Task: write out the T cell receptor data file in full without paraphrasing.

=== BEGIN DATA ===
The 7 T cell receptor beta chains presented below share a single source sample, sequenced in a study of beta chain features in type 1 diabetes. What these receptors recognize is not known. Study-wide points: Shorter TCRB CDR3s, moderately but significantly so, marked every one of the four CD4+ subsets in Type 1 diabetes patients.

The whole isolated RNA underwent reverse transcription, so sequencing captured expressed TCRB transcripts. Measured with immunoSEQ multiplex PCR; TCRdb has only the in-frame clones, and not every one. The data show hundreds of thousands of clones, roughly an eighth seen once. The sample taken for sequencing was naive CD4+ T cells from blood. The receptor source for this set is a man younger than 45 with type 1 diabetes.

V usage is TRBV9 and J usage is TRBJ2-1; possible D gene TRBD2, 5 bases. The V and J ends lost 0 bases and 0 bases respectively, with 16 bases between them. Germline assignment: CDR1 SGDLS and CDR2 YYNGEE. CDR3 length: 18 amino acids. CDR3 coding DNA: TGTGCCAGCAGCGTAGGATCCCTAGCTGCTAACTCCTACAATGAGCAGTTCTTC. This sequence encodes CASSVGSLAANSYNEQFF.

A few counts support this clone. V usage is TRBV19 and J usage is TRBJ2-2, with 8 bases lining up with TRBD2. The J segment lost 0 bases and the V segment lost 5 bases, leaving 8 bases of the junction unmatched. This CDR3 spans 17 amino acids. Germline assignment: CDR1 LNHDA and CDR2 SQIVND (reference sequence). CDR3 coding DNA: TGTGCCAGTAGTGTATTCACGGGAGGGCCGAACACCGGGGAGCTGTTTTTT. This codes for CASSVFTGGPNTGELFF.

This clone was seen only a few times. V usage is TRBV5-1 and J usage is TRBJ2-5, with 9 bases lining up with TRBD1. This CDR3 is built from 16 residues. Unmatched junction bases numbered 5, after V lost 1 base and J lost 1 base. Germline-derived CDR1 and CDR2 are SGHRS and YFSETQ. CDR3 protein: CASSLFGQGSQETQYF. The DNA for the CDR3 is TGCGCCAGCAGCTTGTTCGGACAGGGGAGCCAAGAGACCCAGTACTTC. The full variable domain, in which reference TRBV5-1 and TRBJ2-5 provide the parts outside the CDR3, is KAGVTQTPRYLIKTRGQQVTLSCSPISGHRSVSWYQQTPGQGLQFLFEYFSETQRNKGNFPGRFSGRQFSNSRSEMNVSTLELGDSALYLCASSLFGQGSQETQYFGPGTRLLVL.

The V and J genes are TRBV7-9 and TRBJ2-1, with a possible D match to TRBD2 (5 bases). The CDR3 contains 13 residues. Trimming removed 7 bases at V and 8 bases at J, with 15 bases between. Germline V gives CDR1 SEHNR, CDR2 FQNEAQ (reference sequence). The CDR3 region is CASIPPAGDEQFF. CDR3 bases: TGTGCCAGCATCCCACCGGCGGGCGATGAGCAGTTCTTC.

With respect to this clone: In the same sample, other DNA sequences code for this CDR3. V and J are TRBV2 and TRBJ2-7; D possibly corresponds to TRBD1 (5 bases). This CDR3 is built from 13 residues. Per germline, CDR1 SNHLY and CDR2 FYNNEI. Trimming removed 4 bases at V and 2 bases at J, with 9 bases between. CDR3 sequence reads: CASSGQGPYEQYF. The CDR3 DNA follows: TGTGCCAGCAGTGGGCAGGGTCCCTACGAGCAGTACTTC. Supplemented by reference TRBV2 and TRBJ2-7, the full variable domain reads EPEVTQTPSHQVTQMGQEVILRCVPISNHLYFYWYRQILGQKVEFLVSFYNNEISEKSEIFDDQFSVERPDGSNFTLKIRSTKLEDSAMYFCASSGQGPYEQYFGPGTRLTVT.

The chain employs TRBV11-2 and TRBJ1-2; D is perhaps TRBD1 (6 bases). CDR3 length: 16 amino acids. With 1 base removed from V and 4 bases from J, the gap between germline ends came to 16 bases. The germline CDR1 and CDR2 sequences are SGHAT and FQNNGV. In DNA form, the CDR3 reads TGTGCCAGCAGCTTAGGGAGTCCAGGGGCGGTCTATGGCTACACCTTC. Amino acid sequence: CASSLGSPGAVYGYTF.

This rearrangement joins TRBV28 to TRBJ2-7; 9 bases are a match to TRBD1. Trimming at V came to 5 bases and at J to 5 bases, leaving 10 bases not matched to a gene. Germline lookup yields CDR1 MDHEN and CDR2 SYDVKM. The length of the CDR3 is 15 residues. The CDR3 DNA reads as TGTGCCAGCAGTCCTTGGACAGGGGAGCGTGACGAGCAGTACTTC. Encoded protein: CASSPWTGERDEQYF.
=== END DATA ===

The 7 T cell receptor beta chains presented below share a single source sample, sequenced in a study of beta chain features in type 1 diabetes. What these receptors recognize is not known. Study-wide points: Shorter TCRB CDR3s, moderately but significantly so, marked every one of the four CD4+ subsets in Type 1 diabetes patients.

The whole isolated RNA underwent reverse transcription, so sequencing captured expressed TCRB transcripts. Measured with immunoSEQ multiplex PCR; TCRdb has only the in-frame clones, and not every one. The data show hundreds of thousands of clones, roughly an eighth seen once. The sample taken for sequencing was naive CD4+ T cells from blood. The receptor source for this set is a man younger than 45 with type 1 diabetes.

V usage is TRBV9 and J usage is TRBJ2-1; possible D gene TRBD2, 5 bases. The V and J ends lost 0 bases and 0 bases respectively, with 16 bases between them. Germline assignment: CDR1 SGDLS and CDR2 YYNGEE. CDR3 length: 18 amino acids. CDR3 coding DNA: TGTGCCAGCAGCGTAGGATCCCTAGCTGCTAACTCCTACAATGAGCAGTTCTTC. This sequence encodes CASSVGSLAANSYNEQFF.

A few counts support this clone. V usage is TRBV19 and J usage is TRBJ2-2, with 8 bases lining up with TRBD2. The J segment lost 0 bases and the V segment lost 5 bases, leaving 8 bases of the junction unmatched. This CDR3 spans 17 amino acids. Germline assignment: CDR1 LNHDA and CDR2 SQIVND (reference sequence). CDR3 coding DNA: TGTGCCAGTAGTGTATTCACGGGAGGGCCGAACACCGGGGAGCTGTTTTTT. This codes for CASSVFTGGPNTGELFF.

This clone was seen only a few times. V usage is TRBV5-1 and J usage is TRBJ2-5, with 9 bases lining up with TRBD1. This CDR3 is built from 16 residues. Unmatched junction bases numbered 5, after V lost 1 base and J lost 1 base. Germline-derived CDR1 and CDR2 are SGHRS and YFSETQ. CDR3 protein: CASSLFGQGSQETQYF. The DNA for the CDR3 is TGCGCCAGCAGCTTGTTCGGACAGGGGAGCCAAGAGACCCAGTACTTC. The full variable domain, in which reference TRBV5-1 and TRBJ2-5 provide the parts outside the CDR3, is KAGVTQTPRYLIKTRGQQVTLSCSPISGHRSVSWYQQTPGQGLQFLFEYFSETQRNKGNFPGRFSGRQFSNSRSEMNVSTLELGDSALYLCASSLFGQGSQETQYFGPGTRLLVL.

The V and J genes are TRBV7-9 and TRBJ2-1, with a possible D match to TRBD2 (5 bases). The CDR3 contains 13 residues. Trimming removed 7 bases at V and 8 bases at J, with 15 bases between. Germline V gives CDR1 SEHNR, CDR2 FQNEAQ (reference sequence). The CDR3 region is CASIPPAGDEQFF. CDR3 bases: TGTGCCAGCATCCCACCGGCGGGCGATGAGCAGTTCTTC.

With respect to this clone: In the same sample, other DNA sequences code for this CDR3. V and J are TRBV2 and TRBJ2-7; D possibly corresponds to TRBD1 (5 bases). This CDR3 is built from 13 residues. Per germline, CDR1 SNHLY and CDR2 FYNNEI. Trimming removed 4 bases at V and 2 bases at J, with 9 bases between. CDR3 sequence reads: CASSGQGPYEQYF. The CDR3 DNA follows: TGTGCCAGCAGTGGGCAGGGTCCCTACGAGCAGTACTTC. Supplemented by reference TRBV2 and TRBJ2-7, the full variable domain reads EPEVTQTPSHQVTQMGQEVILRCVPISNHLYFYWYRQILGQKVEFLVSFYNNEISEKSEIFDDQFSVERPDGSNFTLKIRSTKLEDSAMYFCASSGQGPYEQYFGPGTRLTVT.

The chain employs TRBV11-2 and TRBJ1-2; D is perhaps TRBD1 (6 bases). CDR3 length: 16 amino acids. With 1 base removed from V and 4 bases from J, the gap between germline ends came to 16 bases. The germline CDR1 and CDR2 sequences are SGHAT and FQNNGV. In DNA form, the CDR3 reads TGTGCCAGCAGCTTAGGGAGTCCAGGGGCGGTCTATGGCTACACCTTC. Amino acid sequence: CASSLGSPGAVYGYTF.

This rearrangement joins TRBV28 to TRBJ2-7; 9 bases are a match to TRBD1. Trimming at V came to 5 bases and at J to 5 bases, leaving 10 bases not matched to a gene. Germline lookup yields CDR1 MDHEN and CDR2 SYDVKM. The length of the CDR3 is 15 residues. The CDR3 DNA reads as TGTGCCAGCAGTCCTTGGACAGGGGAGCGTGACGAGCAGTACTTC. Encoded protein: CASSPWTGERDEQYF.